Daylesford residents fear losing the Rex cinema forever after a failed rebuilding of the town hall

The case is now being investigated by the Local Government Inspectorate after the case was reported by the council itself to the independent broad-based anti-corruption commission.

Hepburn Shire councilors will next week vote on whether to sell The Rex and an adjoining house after the city council recommended putting it on the market.

Cleaned: Inside Rex on Vincent Street.

Cleaned: Inside Rex on Vincent Street.Credit:Jason Syd

Daylesford Community Theater president Gina Lyons said the local cinema had supported itself financially and that there had been a large turnout from both locals and tourists, especially during the school holidays.

‘It was run 100 per cent by volunteers. We kept our prices down, she says. “It was a place where people could meet, people of all ages. There is nothing like it. “

The Hepburn Shire Council’s redevelopment stopped in 2018 after cost overruns plagued the redevelopment, and last November, the council voted to abandon the project, called the Hepburn Hub at The Rex.

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The former CEO of Hepburn Shire and almost all council members involved in the decision to buy and upgrade The Rex have since left the council.

Under subsequent leadership, the council commissioned a review of the project and self-reported the matter to the independent broad-based anti-corruption commission, which then referred the matter to local government oversight.

Chief Inspector Michael Stefanovic said the inspectorate was finalizing its report to the Hepburn Shire Council.

“We will not comment further at this time,” he said.

But Hepburn Shires Mayor Tim Drylie said the council and current officials had cooperated with all authorities and investigations into The Rex.

Artwork inside The Rex.

Artwork inside The Rex. Credit:Jason Syd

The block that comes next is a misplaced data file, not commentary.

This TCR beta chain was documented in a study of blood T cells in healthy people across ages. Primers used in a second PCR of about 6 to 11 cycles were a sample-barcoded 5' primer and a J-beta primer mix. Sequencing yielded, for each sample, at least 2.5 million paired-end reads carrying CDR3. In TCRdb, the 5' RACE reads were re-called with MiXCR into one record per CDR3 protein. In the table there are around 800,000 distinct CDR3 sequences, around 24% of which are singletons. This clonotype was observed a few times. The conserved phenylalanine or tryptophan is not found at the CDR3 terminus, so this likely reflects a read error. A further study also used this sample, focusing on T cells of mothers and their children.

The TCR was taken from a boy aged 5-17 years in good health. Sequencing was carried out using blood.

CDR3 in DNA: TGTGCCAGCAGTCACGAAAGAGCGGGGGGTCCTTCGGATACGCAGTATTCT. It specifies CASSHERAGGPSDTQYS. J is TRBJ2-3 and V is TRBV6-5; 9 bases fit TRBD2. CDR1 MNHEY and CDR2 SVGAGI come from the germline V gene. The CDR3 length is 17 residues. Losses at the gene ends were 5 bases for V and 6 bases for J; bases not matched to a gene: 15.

“This project was optimistically ambitious and would have benefited from more detailed planning, scoping and costing at the forefront of the project,” he said.

The only remaining councilor in the 2016 Hepburn Shire, Don Henderson, said he was opposed to buying The Rex at the time, but insisted he and the current council should still take responsibility for the decision.

“The people of Shire all knew I was against buying it,” he said.

Henderson said the council at the time was told that a conversion could be carried out for less than $ 1 million.

A community hearing about the building showed that the majority of 369 respondents (66 percent) are against the upcoming sale.

Rex is one of the largest buildings on Vincent Street, Daylesford’s main street. It opened in 1929 and was designed by architectural firms Bohringer, Taylor and Johnson, who were involved in creating other iconic buildings, including The Forum in Melbourne.

It served as a cinema until 1963 and was later renovated to include shops and a café.

In 2013, Daylesford residents campaigned and raised their own funds to re-establish a cinema in part of The Rex building. They ran it as a community project, staffed by volunteers, until the rebuilding work began.

Local architect David Moore said the interior of the building, which is covered by a heritage, like the exterior, should be accessible to the community.

“It has to be a kind of common room as well as a cinema,” he said.

Drylie said the council recognized the value of the community cinema and was committed to securing a new home for it.

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